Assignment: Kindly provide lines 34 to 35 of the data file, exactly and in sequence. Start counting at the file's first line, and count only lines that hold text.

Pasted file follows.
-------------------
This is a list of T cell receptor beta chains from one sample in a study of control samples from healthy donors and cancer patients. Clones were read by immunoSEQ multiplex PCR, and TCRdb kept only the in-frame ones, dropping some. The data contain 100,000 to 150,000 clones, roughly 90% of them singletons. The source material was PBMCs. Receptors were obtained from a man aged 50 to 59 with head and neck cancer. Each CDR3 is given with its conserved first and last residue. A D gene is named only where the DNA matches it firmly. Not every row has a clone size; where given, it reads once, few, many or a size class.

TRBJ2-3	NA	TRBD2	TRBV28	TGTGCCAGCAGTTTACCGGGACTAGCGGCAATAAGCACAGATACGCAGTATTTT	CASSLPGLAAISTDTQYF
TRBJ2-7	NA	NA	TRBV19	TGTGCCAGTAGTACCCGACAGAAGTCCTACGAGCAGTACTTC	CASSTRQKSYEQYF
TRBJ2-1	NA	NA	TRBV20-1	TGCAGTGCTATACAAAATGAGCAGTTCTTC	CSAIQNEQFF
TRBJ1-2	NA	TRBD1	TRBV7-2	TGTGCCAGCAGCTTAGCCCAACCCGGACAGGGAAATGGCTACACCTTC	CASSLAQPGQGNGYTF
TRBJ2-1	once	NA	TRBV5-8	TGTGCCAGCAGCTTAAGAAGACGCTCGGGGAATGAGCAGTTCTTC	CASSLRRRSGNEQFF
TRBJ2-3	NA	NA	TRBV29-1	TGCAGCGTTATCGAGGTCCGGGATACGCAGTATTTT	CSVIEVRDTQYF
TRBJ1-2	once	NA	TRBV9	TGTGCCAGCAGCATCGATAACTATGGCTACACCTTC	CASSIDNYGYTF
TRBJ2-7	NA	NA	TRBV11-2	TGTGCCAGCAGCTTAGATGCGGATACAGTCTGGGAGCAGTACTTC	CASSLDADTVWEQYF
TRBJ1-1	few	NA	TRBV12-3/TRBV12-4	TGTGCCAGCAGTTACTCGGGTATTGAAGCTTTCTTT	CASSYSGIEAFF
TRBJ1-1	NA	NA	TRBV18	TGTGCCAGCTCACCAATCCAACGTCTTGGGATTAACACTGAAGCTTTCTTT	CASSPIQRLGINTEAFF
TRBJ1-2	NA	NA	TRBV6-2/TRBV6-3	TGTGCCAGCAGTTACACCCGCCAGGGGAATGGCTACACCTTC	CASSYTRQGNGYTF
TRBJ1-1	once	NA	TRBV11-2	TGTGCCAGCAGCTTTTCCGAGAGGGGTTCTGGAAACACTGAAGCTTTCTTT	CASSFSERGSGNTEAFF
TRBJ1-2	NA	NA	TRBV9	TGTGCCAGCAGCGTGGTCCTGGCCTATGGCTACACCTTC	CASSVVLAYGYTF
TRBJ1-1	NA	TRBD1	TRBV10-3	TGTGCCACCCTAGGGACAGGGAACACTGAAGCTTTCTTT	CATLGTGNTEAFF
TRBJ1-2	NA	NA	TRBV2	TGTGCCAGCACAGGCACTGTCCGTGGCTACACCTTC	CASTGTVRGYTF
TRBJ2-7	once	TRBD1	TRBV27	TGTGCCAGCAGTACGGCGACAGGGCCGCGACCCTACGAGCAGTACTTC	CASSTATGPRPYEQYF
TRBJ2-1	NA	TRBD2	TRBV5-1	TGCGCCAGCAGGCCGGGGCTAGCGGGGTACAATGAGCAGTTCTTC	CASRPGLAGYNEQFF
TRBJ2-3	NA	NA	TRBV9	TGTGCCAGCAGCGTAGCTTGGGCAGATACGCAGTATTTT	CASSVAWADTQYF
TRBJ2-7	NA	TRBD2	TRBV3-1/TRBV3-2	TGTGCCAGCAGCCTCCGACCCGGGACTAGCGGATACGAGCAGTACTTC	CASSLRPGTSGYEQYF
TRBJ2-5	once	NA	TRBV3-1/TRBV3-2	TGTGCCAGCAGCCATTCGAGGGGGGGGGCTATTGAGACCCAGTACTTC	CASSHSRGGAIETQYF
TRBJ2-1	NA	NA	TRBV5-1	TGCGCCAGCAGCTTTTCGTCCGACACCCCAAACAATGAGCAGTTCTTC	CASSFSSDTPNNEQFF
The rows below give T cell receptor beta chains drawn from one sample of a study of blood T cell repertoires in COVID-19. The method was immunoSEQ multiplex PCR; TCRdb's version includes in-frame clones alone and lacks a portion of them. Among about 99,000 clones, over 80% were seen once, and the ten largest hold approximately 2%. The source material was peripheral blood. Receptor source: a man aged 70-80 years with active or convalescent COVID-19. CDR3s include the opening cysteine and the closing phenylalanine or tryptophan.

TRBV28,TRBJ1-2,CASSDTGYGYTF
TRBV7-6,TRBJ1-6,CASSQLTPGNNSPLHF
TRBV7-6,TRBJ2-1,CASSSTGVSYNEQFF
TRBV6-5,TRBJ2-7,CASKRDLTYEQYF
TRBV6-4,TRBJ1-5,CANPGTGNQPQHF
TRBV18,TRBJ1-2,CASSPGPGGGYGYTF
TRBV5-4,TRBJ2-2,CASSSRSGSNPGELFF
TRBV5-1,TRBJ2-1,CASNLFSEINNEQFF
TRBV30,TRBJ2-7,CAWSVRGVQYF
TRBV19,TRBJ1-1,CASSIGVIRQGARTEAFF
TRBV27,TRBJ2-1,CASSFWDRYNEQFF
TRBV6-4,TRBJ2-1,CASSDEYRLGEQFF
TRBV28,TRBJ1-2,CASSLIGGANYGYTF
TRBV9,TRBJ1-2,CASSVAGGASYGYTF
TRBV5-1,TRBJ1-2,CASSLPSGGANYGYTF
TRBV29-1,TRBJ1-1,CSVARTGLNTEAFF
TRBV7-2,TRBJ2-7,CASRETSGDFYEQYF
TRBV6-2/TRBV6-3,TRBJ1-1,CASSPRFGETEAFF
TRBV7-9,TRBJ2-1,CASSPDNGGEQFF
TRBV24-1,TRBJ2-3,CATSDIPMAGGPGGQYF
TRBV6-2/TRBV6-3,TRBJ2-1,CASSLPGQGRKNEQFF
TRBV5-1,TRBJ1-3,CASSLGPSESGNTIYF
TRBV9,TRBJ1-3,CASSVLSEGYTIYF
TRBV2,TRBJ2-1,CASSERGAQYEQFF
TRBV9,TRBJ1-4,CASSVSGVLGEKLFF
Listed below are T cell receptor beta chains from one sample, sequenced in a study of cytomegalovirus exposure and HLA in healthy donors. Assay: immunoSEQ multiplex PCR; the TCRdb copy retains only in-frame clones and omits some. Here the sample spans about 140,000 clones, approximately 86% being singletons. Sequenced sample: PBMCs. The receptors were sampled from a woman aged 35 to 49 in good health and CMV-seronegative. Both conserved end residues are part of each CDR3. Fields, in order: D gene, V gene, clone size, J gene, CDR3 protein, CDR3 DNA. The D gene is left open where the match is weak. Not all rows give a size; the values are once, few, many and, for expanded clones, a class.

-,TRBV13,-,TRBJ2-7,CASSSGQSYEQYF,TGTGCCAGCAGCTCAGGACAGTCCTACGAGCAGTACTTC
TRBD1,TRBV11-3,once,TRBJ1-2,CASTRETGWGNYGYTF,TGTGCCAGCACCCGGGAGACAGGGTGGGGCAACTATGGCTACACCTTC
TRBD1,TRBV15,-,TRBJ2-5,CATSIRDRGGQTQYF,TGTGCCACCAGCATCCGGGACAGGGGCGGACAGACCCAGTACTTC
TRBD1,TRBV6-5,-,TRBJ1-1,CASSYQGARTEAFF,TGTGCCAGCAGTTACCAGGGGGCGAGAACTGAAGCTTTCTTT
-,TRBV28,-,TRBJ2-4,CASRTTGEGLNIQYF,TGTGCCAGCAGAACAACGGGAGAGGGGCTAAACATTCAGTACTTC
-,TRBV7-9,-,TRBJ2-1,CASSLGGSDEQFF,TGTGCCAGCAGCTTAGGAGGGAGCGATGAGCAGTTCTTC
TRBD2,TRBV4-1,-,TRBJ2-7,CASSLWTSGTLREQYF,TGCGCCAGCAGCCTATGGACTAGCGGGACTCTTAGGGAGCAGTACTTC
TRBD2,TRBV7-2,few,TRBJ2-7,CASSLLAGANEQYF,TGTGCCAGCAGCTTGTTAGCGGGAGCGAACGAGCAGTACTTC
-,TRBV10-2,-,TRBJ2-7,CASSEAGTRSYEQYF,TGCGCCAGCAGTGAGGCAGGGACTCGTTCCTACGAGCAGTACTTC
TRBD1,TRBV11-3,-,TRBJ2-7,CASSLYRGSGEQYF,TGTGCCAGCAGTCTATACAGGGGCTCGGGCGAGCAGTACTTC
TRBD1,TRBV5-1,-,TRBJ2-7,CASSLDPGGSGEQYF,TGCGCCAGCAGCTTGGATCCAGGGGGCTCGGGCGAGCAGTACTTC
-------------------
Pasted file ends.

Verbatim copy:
TRBV27,TRBJ2-1,CASSFWDRYNEQFF
TRBV6-4,TRBJ2-1,CASSDEYRLGEQFF